Archimate

A meeting with John Zachman

ITAC - IT Architect certification

Personal Information is Personal Property

The Irresistible Forces Meet the Movable Objects

Hardeningscheck and hack testing for new servers

Knowledge management

Information Lifecycle Management - What is ILM

LEAP: The Redmond trip

LEAP: The last Dutch masterclasses

What do system administrators do?

Is software ever finished?

SCADA systems

LEAP - Halfway through the Dutch masterclasses

Securing data: The Castle versus the Tank

Non-functional requirements

LEAP - Microsoft Lead Enterprise Architect Program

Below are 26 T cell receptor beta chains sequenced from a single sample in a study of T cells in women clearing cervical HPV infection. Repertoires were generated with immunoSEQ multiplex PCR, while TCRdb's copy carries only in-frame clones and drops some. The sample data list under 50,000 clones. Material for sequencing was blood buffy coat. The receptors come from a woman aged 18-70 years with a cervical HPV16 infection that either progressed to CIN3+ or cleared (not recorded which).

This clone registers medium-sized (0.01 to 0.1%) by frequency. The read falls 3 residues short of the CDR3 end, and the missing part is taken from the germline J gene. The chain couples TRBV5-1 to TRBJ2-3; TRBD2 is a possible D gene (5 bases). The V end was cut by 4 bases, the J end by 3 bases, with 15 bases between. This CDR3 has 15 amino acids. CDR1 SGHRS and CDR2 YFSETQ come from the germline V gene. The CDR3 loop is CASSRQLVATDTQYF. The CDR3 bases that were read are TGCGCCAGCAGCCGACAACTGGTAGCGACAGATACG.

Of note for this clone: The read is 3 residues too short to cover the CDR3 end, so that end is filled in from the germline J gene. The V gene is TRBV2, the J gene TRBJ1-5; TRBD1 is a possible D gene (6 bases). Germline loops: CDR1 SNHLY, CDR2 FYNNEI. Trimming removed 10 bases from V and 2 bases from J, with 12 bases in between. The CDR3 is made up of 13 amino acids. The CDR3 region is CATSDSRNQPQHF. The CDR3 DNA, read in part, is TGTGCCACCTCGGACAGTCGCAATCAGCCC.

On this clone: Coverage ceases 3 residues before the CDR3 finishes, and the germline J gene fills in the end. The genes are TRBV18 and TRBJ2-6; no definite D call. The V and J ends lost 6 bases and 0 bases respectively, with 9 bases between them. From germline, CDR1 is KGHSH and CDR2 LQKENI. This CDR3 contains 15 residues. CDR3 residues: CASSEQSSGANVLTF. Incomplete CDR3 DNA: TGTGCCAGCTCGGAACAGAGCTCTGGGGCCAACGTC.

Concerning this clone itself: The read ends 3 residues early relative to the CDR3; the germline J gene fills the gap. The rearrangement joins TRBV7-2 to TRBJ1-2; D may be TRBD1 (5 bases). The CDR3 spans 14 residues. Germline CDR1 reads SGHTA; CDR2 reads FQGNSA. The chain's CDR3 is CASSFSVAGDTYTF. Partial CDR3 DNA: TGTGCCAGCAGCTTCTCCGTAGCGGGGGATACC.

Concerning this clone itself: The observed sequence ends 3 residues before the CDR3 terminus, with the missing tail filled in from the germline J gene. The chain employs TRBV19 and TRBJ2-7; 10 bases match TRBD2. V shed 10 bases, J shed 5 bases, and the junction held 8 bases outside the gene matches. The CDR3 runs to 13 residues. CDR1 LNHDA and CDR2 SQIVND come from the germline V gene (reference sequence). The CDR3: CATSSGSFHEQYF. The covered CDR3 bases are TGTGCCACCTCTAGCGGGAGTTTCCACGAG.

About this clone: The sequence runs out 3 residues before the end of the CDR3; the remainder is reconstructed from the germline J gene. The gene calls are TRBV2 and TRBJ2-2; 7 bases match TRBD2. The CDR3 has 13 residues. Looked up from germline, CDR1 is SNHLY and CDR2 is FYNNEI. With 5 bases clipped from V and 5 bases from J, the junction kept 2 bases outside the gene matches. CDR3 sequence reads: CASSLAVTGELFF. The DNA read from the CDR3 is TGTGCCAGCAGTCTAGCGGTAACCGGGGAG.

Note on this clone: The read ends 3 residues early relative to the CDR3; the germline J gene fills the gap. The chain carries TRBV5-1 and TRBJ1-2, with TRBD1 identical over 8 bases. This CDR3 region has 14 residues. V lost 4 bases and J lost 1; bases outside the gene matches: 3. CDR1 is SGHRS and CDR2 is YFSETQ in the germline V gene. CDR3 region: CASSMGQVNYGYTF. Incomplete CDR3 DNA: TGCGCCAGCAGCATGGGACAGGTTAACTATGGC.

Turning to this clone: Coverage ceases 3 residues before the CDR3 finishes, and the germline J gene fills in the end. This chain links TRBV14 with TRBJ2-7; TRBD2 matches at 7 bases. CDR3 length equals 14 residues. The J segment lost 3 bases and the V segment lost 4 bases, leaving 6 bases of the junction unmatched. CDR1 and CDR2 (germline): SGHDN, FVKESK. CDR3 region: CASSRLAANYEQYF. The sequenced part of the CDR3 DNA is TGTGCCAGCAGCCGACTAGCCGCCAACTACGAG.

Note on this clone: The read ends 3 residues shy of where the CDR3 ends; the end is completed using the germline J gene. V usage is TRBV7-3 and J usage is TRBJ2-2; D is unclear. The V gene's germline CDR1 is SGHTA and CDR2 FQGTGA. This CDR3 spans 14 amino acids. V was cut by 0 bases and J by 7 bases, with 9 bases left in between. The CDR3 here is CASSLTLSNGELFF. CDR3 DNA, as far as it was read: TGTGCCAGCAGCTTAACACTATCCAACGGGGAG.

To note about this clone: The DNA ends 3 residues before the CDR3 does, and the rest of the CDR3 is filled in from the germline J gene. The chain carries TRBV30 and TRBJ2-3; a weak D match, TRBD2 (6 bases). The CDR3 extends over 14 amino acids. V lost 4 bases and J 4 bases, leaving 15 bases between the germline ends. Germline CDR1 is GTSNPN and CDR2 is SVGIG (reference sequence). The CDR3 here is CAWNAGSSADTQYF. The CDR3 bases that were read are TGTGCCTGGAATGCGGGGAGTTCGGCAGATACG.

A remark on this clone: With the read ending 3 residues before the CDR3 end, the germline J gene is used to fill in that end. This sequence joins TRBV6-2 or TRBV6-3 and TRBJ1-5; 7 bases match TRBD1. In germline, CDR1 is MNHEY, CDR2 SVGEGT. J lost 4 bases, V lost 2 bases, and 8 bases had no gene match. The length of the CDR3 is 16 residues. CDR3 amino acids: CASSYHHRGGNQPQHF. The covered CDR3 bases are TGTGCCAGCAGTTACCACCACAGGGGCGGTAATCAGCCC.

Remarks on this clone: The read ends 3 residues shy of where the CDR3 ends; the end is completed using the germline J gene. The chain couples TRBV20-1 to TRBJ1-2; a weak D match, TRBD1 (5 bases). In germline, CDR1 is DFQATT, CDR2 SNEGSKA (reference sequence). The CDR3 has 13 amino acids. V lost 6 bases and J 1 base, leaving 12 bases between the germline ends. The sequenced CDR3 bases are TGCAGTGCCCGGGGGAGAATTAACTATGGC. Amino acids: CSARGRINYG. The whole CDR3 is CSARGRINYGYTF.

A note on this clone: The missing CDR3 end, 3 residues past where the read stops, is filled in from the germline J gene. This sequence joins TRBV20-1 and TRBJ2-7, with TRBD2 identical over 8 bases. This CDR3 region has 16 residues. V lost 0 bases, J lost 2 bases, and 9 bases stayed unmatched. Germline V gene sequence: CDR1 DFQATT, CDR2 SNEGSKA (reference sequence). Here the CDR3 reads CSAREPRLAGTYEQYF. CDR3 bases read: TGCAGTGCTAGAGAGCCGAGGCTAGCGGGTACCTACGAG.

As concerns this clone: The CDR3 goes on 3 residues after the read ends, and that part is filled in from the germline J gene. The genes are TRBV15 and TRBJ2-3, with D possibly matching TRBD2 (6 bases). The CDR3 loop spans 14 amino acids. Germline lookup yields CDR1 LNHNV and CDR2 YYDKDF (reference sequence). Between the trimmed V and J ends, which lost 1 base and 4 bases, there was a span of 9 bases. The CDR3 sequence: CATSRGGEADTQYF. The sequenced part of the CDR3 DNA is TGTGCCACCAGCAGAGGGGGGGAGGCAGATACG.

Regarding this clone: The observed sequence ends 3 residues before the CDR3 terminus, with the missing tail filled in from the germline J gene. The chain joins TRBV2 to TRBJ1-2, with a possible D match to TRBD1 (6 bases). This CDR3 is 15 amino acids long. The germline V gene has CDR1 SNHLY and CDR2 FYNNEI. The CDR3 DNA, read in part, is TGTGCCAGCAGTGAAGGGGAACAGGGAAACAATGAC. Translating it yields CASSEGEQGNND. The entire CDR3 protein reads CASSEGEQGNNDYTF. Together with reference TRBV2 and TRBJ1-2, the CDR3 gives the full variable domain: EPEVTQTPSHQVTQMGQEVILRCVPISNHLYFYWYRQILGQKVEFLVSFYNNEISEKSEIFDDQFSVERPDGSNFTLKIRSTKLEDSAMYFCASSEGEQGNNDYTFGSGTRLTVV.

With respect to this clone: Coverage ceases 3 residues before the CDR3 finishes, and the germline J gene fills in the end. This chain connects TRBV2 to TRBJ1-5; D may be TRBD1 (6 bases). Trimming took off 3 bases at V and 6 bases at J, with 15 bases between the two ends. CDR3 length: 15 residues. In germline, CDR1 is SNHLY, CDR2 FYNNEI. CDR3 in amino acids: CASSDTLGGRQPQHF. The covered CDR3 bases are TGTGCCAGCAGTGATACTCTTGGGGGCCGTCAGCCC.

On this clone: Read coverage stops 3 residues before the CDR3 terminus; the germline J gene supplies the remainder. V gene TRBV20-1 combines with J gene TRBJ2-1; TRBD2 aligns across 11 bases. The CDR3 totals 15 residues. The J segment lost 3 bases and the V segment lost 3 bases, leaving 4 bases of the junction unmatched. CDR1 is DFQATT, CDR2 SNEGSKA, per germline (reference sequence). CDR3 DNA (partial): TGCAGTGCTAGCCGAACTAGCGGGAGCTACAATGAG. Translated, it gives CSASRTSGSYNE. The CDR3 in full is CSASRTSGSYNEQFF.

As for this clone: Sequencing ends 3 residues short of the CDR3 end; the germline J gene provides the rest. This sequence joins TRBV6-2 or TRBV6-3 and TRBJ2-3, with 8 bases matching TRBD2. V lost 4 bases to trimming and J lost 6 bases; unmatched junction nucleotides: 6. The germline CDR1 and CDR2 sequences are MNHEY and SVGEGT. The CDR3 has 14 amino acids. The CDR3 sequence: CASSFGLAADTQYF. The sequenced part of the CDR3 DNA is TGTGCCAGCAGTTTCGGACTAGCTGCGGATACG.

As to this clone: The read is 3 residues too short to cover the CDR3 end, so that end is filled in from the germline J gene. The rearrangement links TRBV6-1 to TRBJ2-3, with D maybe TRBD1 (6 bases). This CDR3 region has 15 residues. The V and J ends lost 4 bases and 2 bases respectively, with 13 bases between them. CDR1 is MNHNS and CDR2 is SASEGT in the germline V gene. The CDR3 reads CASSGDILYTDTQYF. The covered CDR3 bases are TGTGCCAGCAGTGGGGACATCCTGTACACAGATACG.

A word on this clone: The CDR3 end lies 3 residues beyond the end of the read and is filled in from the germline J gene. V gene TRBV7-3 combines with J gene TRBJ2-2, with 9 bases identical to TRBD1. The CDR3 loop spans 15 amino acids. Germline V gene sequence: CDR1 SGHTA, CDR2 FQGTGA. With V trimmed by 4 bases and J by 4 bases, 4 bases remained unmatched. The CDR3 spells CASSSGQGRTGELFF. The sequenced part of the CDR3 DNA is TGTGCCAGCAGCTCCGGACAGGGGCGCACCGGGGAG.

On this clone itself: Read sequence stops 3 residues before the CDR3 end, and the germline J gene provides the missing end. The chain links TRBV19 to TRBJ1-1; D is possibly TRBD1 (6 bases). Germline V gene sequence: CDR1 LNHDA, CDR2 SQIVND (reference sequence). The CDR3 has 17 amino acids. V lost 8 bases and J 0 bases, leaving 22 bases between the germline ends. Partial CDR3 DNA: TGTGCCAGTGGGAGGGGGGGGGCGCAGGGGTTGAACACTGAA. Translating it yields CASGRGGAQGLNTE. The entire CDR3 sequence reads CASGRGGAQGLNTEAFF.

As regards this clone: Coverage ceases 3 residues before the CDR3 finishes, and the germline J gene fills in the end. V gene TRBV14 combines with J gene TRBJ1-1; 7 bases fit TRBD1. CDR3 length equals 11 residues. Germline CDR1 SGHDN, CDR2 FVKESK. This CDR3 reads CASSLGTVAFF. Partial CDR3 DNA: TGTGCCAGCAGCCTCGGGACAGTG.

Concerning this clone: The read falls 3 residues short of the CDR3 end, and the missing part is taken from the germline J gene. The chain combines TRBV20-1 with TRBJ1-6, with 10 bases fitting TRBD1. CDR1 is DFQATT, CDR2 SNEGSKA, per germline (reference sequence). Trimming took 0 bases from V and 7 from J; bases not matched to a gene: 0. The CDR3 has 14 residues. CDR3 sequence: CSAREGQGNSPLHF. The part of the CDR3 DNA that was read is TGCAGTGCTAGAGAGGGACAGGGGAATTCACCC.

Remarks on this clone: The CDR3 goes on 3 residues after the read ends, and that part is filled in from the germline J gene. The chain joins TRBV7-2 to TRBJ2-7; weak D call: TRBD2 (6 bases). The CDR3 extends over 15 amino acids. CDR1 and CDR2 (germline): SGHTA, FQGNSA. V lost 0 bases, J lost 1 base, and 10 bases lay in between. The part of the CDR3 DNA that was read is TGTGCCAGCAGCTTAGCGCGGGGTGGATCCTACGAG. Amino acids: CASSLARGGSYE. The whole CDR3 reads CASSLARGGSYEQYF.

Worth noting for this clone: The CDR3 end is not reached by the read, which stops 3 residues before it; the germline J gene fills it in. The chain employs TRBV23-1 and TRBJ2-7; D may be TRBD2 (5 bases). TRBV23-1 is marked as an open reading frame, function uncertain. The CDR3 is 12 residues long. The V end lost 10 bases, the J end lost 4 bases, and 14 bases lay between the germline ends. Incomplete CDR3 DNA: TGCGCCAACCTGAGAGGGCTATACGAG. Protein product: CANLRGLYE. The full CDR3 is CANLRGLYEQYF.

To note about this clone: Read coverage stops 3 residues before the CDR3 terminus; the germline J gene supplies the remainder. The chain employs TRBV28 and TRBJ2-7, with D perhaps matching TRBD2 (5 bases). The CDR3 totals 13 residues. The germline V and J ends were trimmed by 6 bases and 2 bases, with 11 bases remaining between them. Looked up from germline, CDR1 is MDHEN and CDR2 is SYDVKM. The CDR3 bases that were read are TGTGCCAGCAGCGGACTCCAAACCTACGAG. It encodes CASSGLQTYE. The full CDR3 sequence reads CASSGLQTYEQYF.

Reasons for making backups

Log analysis - Use your logging information

Archivering data - more than backup

Patterns in IT architecture

Layers in IT security

High performance clusters and grids

Zachman architecture model

High Availability clusters

Monitoring by system administrators

What is VMS?

IT Architecture certifications

Storage Area Networks (SAN)

Documentation for system administrators

Rootkits

Presentations: PowerPoint sheets are not enough

99,999% availability

Linux certification: RHCE and LPI

IT Infrastructure model

Sjaak Laan


Recommended links

Ruth Malan
Gaudi site
Esther Barthel's site on virtualization
Eltjo Poort's site on architecture


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The postings on this site are my opinions and do not necessarily represent CGI’s strategies, views or opinions.